The festival promises a multi-sensory experience

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Pictured LR: Patricia Morgan (keyboard/bass guitar), Angharad Davies (violin) and Rhodri Davies (harp)

The heavenly fragrance smells of jasmine, coffee beans, freshly baked bread, and even moldy books will be the smell of the day at a high profile music festival.

The fragrant aromas and melodies will harmonize to create a whole new experience for music lovers with a combination of sounds and smells called Smound.

It will be unveiled at the Bangor Music Festival to be held at the city’s Pontio Arts and Innovation Center on February 11-12.

The concept was developed by Aberystwyth-born harpist and composer Rhodri Davies, who calls it Clywed Arogl (Hearing Smell) in Welsh.

Rhodri, 50, who now lives in Swansea, was motivated by his own personal experience.

He said: “In 1999 I lost my sense of smell and taste considerably. Although there has been partial recovery over the years, both senses remain impaired.

“Smell training has been shown to aid recovery in some studies and involves repeated stimulation of the nerves of smell.

“Traditionally, musical scores favor the eye, but I’m keen to explore how sound can be inspired by different types of smells.

“When listening to a concert, the public never sees the score, what the musicians are playing. Likewise, they may not feel what performers feel either.

“It will be my first time doing this and it’s a complete experience,” he added.


sonic setup

Rhodri will be joined in Bangor by his violinist sister, Angharad, who lives in Aberystwyth, and their friend, Patricia Morgan, who lives in Hay-on-Wye, on keyboard and bass.

He explained that their performance during the festival will be in two parts.

Rhodri described the first part of Saturday afternoon as a “sound installation” that introduces the audience to different aromas and sounds.

The trio will perform at various locations around the Pontio building from noon until around 4 p.m., interacting with the sound and olfactory installations.

Aromas used by Rhodri include ground coffee beans, baked bread, lilies, garlic, jasmine plants, essential oils, incense, lavender, earth, hay, leaves and even moldy books.

Learners from local secondary schools will participate in their own scent-sound performances within the installation, under the direction of Rhodri.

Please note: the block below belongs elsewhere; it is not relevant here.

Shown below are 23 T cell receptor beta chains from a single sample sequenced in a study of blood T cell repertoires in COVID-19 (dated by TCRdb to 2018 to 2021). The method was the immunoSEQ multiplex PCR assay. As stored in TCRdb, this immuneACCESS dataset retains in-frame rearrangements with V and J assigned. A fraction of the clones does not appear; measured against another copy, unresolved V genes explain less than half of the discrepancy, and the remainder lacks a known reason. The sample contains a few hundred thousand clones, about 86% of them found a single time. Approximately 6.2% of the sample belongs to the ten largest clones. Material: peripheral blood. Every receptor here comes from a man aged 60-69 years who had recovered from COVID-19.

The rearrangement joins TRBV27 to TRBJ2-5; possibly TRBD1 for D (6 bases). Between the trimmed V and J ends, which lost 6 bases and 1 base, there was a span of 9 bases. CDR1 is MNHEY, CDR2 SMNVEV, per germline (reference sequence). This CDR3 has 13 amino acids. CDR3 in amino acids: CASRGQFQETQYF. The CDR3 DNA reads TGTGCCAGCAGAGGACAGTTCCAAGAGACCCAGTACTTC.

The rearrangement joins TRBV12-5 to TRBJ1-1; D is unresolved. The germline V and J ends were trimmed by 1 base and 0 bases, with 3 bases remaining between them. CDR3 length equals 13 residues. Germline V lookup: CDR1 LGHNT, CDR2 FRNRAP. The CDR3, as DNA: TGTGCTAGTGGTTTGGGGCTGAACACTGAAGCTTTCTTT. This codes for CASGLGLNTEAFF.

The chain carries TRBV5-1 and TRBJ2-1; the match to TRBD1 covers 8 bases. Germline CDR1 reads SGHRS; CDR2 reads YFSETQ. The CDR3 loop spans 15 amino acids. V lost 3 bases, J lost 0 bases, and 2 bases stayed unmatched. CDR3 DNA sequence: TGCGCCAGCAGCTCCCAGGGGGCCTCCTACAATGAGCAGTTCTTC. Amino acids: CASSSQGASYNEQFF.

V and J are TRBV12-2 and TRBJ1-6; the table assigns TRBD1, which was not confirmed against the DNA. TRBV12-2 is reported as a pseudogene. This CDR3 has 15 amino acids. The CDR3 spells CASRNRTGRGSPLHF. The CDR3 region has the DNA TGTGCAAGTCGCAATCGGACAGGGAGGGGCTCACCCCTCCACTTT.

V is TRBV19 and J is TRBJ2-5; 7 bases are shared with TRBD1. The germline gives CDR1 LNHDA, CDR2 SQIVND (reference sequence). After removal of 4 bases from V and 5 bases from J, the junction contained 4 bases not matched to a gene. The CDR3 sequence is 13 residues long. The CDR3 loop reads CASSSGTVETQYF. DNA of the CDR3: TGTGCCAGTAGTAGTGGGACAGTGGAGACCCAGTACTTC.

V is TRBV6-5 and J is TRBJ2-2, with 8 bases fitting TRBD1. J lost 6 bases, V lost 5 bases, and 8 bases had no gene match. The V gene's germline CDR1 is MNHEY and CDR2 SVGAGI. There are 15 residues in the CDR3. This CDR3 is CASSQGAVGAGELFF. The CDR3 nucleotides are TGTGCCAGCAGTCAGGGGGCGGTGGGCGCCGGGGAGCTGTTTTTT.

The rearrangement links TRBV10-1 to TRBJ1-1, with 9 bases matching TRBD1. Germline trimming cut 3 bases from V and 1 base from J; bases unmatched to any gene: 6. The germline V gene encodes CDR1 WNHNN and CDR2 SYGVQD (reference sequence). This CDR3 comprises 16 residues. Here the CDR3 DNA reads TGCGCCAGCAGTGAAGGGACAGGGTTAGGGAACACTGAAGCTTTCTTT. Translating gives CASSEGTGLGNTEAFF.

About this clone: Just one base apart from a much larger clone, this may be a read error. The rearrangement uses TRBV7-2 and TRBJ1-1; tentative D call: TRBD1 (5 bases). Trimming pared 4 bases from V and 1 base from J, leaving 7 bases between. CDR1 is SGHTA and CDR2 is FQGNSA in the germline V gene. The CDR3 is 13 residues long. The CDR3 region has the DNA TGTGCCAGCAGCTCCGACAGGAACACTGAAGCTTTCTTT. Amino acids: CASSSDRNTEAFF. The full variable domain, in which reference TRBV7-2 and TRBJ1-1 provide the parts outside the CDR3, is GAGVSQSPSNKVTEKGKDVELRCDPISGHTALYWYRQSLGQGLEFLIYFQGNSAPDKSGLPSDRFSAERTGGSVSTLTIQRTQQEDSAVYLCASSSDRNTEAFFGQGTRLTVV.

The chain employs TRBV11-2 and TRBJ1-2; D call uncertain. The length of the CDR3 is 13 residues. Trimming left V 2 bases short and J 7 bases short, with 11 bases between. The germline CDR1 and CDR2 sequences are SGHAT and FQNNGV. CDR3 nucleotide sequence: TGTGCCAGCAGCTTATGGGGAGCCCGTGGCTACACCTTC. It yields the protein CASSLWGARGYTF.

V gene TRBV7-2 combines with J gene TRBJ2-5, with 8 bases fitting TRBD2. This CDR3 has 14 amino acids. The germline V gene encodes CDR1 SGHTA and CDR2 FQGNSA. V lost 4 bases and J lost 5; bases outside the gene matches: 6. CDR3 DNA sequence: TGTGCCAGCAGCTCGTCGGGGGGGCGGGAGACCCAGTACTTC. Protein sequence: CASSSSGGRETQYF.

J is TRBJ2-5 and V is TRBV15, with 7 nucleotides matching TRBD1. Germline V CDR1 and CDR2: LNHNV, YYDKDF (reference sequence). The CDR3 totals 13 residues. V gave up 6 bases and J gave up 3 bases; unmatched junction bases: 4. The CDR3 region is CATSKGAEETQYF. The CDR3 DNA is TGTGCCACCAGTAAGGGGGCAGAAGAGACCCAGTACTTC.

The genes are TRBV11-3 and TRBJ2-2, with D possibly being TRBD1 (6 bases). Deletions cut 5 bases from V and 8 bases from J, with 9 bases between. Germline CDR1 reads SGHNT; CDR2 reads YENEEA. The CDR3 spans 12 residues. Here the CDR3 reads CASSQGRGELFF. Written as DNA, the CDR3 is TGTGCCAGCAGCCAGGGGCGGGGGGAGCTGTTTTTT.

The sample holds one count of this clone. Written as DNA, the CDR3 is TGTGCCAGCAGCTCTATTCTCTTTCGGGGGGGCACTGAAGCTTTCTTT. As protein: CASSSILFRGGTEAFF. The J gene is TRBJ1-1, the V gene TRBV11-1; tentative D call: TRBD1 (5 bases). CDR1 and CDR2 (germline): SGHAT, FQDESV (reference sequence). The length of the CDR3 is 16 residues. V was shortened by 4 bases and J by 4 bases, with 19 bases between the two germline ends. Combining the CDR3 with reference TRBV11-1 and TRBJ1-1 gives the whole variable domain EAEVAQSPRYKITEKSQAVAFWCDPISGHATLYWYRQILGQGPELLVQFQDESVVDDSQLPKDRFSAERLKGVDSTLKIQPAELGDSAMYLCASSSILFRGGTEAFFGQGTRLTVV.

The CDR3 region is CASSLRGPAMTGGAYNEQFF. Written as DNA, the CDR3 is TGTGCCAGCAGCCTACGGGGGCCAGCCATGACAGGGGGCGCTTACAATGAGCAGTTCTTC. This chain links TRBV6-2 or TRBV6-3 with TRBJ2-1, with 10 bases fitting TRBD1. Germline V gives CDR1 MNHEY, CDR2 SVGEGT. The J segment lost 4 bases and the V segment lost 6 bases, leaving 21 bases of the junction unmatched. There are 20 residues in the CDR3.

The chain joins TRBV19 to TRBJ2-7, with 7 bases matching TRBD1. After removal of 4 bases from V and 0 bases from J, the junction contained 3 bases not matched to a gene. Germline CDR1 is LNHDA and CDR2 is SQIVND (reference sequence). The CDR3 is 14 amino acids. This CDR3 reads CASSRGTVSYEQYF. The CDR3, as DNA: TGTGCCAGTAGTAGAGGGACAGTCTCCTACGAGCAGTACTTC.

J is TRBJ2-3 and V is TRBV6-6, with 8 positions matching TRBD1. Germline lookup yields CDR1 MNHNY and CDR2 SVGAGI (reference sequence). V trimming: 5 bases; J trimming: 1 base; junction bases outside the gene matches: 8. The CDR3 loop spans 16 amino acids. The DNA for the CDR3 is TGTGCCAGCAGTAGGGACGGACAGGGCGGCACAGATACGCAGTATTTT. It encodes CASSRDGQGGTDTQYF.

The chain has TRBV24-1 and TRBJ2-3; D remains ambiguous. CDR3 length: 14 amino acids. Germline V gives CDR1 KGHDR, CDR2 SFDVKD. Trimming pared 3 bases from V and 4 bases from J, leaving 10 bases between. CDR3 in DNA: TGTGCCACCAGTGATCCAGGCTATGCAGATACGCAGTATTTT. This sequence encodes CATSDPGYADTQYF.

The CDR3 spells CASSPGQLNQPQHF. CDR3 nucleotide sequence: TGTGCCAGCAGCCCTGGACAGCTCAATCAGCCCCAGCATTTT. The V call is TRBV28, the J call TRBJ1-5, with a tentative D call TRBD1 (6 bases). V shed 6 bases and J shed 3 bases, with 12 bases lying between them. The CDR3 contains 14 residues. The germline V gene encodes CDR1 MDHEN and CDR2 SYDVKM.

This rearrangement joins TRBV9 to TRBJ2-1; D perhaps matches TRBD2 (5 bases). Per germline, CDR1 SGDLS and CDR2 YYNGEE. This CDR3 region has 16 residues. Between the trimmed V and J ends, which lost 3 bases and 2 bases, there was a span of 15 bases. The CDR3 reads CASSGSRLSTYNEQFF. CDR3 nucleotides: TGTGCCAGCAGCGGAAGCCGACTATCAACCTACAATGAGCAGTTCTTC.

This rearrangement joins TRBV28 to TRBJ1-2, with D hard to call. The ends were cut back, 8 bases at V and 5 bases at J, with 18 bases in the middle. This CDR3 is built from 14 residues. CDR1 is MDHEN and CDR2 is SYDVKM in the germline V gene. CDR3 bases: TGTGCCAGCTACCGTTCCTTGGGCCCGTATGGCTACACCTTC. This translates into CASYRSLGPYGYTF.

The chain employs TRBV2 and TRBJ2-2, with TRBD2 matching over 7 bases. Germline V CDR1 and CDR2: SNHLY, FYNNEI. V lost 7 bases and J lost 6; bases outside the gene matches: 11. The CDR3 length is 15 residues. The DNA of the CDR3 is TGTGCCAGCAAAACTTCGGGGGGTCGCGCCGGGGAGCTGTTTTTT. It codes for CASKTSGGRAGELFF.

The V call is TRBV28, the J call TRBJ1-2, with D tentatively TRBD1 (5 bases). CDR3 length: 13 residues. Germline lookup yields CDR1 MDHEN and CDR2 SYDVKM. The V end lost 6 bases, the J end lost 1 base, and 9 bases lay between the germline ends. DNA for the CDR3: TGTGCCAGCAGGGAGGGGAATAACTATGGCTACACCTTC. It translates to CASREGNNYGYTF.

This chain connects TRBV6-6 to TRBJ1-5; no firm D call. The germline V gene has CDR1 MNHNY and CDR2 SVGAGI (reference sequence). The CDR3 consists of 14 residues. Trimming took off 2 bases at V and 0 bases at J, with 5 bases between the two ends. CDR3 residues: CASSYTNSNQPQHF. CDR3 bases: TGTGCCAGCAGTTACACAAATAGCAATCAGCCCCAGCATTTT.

The second part at 5 p.m. involves a performance that will include an “immersive and interactive experience” for the audience and the performers.

According to festival director Guto Pryderi Puw, Rhodri Davies is one of the world’s greatest experimental musicians and has been a star of the festival in the past.

He said, “The senses are the theme of the festival and there is something about the senses in every concert.

“Hearing is clearly one of the senses and the trick is to bring the other senses into the festival.”

Rhodri has created a number of installations and performances that involve the destruction or dismantling of the harp. In 2010 he was shortlisted for the Northern Arts Prize and in 2012 he was awarded the Foundation for Contemporary Arts Grants to Artists.

World premieres

The concert featuring Darragh Morgan and Electroacoustic Wales will explore the phenomenon of Autonomous Sensory Meridian Response (ASMR), a tingling sensation that typically begins on the scalp and travels down the back of the neck and up the spine.

It will include music by Arshia Samsaminia, a recent work by Jonty Harrison, as well as world premieres of pieces by Bangor composer Andrew Lewis and Irish composer Irene Buckley. Pieces by the two finalists for the William Mathias Composition Prize will also be performed for the first time.

Among the performers will be Darragh Morgan, who has established himself as a soloist of new music, giving numerous recitals at festivals around the world.

Following Rhodri Davies’ presentation, a concert at the Bryn Terfel Main Theater will feature new works by Guto Pryderi Puw, Dutch-born composer Carlijn Metselaar and Welsh composer Joseph Davies, with works commissioned and performed by UPROAR.

A new work by students resulting from an educational project set up by the festival will also be performed, as well as a piece by Du Yun from China and a work inspired by the visual elements of a street theater by the South Korean composer Unsuk. Chin.

Saturday’s concert will be the culmination of a day of musical activities in the Pontio building.

During the morning, Marie-Claire Howorth will present Camau Cerdd (First Steps in Music) to children aged six months to seven years on the themes of touch, sound and space, in collaboration with Canolfan Gerdd William Mathias (The William Mathias Music Centre).

Talented young performers from Canolfan Gerdd William Mathias will also have a stage, performing an eclectic mix of music for soloists and ensembles in the early afternoon.

This will be followed by the Bangor New Music Ensemble performing new compositions inspired by the senses by students from Bangor University’s Department of Music, Drama and Performance.

Guto Puw is confident that the festival can go ahead as planned, with arrangements in place for a hybrid event where live concerts attended in person will also be streamed live simultaneously on various digital platforms.

He is also delighted that highlights of this year’s festival will be broadcast at a later date on BBC Radio 3’s New Music Show programme.

More information about the online festival at and tickets can be purchased from the Pontio ticket office on 01248 382828.


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